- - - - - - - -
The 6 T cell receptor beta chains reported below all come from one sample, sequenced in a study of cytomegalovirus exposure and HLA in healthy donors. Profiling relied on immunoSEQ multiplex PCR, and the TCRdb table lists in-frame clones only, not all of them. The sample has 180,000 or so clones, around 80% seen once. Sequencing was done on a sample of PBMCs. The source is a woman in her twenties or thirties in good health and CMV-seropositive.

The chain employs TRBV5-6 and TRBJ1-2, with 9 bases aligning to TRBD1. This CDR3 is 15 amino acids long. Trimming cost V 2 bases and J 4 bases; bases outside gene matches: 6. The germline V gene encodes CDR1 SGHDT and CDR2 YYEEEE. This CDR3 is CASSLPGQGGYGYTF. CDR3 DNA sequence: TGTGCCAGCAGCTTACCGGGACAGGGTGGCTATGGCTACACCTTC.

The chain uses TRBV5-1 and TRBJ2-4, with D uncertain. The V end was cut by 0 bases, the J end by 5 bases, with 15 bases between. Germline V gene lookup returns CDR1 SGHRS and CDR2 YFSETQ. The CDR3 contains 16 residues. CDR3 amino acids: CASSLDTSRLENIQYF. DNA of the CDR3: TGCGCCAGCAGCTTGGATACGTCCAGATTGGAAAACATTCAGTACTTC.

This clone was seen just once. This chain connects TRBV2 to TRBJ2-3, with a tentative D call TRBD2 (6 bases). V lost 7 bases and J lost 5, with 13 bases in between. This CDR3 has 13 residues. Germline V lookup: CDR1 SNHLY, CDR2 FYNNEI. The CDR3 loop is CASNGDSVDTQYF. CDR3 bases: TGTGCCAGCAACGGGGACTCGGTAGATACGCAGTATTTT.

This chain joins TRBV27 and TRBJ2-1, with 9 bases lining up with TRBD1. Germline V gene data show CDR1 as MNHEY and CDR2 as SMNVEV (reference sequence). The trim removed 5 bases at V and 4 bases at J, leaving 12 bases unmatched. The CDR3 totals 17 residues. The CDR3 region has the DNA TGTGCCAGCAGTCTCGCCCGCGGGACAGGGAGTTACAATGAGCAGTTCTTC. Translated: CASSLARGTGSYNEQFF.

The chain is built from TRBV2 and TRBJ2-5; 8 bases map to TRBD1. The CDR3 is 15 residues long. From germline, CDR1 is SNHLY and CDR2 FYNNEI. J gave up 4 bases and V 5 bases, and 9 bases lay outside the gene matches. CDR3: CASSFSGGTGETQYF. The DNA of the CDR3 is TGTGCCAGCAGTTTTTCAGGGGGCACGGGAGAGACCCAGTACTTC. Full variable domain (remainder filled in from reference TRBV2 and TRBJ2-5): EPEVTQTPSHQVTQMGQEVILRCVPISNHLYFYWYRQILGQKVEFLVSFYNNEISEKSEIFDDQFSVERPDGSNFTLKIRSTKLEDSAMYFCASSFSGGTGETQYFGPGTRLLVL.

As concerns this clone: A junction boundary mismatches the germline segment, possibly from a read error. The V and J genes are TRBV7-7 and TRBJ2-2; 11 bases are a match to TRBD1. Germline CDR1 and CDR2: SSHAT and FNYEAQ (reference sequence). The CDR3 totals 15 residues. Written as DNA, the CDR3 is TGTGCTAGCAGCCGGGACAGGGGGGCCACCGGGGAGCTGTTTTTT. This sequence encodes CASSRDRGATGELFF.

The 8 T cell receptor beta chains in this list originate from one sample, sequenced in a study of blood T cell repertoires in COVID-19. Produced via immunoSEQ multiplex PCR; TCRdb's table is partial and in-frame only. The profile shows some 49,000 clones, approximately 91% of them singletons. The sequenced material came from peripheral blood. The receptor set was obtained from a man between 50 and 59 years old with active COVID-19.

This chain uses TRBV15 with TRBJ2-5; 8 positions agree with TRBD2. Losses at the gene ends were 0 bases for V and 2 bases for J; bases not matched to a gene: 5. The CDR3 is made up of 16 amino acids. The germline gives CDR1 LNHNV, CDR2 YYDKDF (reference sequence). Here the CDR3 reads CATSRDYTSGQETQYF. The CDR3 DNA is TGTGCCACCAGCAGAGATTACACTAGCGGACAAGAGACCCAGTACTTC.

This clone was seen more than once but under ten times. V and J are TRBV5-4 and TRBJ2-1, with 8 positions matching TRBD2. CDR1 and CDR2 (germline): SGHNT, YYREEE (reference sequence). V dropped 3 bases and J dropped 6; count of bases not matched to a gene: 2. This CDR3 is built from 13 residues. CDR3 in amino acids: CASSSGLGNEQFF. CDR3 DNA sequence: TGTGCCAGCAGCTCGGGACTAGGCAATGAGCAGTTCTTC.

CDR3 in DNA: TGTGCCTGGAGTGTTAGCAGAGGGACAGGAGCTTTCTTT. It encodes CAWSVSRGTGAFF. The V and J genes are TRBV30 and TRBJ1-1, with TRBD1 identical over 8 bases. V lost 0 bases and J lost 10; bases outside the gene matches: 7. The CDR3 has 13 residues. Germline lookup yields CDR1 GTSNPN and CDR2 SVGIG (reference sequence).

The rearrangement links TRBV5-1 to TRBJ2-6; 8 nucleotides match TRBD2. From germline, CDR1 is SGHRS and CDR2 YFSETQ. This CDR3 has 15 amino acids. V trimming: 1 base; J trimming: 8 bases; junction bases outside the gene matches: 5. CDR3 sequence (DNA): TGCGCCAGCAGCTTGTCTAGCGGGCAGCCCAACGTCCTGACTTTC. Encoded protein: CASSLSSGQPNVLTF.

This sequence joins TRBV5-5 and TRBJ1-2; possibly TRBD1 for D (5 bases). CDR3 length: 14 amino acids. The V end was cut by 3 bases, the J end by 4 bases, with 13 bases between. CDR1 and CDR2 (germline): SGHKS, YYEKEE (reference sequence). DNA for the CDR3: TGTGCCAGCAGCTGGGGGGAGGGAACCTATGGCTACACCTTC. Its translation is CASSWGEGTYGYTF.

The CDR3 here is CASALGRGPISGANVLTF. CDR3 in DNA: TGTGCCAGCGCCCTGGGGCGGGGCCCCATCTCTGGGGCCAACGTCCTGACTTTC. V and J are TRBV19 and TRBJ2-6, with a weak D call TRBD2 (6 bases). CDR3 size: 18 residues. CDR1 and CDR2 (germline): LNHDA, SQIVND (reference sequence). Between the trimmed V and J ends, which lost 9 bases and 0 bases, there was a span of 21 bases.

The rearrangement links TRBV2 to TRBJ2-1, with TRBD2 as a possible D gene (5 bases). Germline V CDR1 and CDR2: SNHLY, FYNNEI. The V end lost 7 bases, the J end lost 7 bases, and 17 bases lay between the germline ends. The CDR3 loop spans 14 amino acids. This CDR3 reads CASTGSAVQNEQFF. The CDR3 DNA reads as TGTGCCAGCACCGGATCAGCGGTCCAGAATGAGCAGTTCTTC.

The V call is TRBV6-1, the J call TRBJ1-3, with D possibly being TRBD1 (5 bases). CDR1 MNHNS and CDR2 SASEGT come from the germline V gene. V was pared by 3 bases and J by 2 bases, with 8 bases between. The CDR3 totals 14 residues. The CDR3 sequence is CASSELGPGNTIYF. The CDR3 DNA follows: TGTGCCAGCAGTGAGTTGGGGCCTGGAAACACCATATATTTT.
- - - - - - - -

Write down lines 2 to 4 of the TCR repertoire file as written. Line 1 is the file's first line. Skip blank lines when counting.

The chain employs TRBV5-6 and TRBJ1-2, with 9 bases aligning to TRBD1. This CDR3 is 15 amino acids long. Trimming cost V 2 bases and J 4 bases; bases outside gene matches: 6. The germline V gene encodes CDR1 SGHDT and CDR2 YYEEEE. This CDR3 is CASSLPGQGGYGYTF. CDR3 DNA sequence: TGTGCCAGCAGCTTACCGGGACAGGGTGGCTATGGCTACACCTTC.

The chain uses TRBV5-1 and TRBJ2-4, with D uncertain. The V end was cut by 0 bases, the J end by 5 bases, with 15 bases between. Germline V gene lookup returns CDR1 SGHRS and CDR2 YFSETQ. The CDR3 contains 16 residues. CDR3 amino acids: CASSLDTSRLENIQYF. DNA of the CDR3: TGCGCCAGCAGCTTGGATACGTCCAGATTGGAAAACATTCAGTACTTC.

This clone was seen just once. This chain connects TRBV2 to TRBJ2-3, with a tentative D call TRBD2 (6 bases). V lost 7 bases and J lost 5, with 13 bases in between. This CDR3 has 13 residues. Germline V lookup: CDR1 SNHLY, CDR2 FYNNEI. The CDR3 loop is CASNGDSVDTQYF. CDR3 bases: TGTGCCAGCAACGGGGACTCGGTAGATACGCAGTATTTT.